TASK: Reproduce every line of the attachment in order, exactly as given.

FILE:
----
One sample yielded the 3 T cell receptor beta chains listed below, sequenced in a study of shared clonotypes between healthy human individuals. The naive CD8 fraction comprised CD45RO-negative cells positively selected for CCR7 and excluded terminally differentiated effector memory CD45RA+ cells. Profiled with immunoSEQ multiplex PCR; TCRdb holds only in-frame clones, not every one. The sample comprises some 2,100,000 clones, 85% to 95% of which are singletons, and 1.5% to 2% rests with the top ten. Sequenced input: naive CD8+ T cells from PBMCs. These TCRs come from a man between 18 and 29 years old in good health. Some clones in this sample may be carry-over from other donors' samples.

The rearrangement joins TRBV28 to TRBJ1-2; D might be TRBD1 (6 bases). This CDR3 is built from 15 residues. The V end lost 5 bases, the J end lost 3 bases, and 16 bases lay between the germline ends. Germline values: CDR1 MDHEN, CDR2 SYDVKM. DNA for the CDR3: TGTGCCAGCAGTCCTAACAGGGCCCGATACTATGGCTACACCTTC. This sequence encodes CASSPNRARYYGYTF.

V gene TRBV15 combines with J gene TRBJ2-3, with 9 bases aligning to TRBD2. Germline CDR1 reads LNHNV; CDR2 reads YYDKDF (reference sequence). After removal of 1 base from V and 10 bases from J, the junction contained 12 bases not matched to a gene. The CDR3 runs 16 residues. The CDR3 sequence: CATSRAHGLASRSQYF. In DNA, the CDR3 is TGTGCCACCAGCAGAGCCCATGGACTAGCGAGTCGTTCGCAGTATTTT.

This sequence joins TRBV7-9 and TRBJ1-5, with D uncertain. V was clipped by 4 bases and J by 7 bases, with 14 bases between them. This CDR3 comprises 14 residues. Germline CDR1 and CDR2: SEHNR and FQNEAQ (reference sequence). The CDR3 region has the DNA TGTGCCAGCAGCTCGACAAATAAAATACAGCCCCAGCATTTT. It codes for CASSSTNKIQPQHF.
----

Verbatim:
One sample yielded the 3 T cell receptor beta chains listed below, sequenced in a study of shared clonotypes between healthy human individuals. The naive CD8 fraction comprised CD45RO-negative cells positively selected for CCR7 and excluded terminally differentiated effector memory CD45RA+ cells. Profiled with immunoSEQ multiplex PCR; TCRdb holds only in-frame clones, not every one. The sample comprises some 2,100,000 clones, 85% to 95% of which are singletons, and 1.5% to 2% rests with the top ten. Sequenced input: naive CD8+ T cells from PBMCs. These TCRs come from a man between 18 and 29 years old in good health. Some clones in this sample may be carry-over from other donors' samples.

The rearrangement joins TRBV28 to TRBJ1-2; D might be TRBD1 (6 bases). This CDR3 is built from 15 residues. The V end lost 5 bases, the J end lost 3 bases, and 16 bases lay between the germline ends. Germline values: CDR1 MDHEN, CDR2 SYDVKM. DNA for the CDR3: TGTGCCAGCAGTCCTAACAGGGCCCGATACTATGGCTACACCTTC. This sequence encodes CASSPNRARYYGYTF.

V gene TRBV15 combines with J gene TRBJ2-3, with 9 bases aligning to TRBD2. Germline CDR1 reads LNHNV; CDR2 reads YYDKDF (reference sequence). After removal of 1 base from V and 10 bases from J, the junction contained 12 bases not matched to a gene. The CDR3 runs 16 residues. The CDR3 sequence: CATSRAHGLASRSQYF. In DNA, the CDR3 is TGTGCCACCAGCAGAGCCCATGGACTAGCGAGTCGTTCGCAGTATTTT.

This sequence joins TRBV7-9 and TRBJ1-5, with D uncertain. V was clipped by 4 bases and J by 7 bases, with 14 bases between them. This CDR3 comprises 14 residues. Germline CDR1 and CDR2: SEHNR and FQNEAQ (reference sequence). The CDR3 region has the DNA TGTGCCAGCAGCTCGACAAATAAAATACAGCCCCAGCATTTT. It codes for CASSSTNKIQPQHF.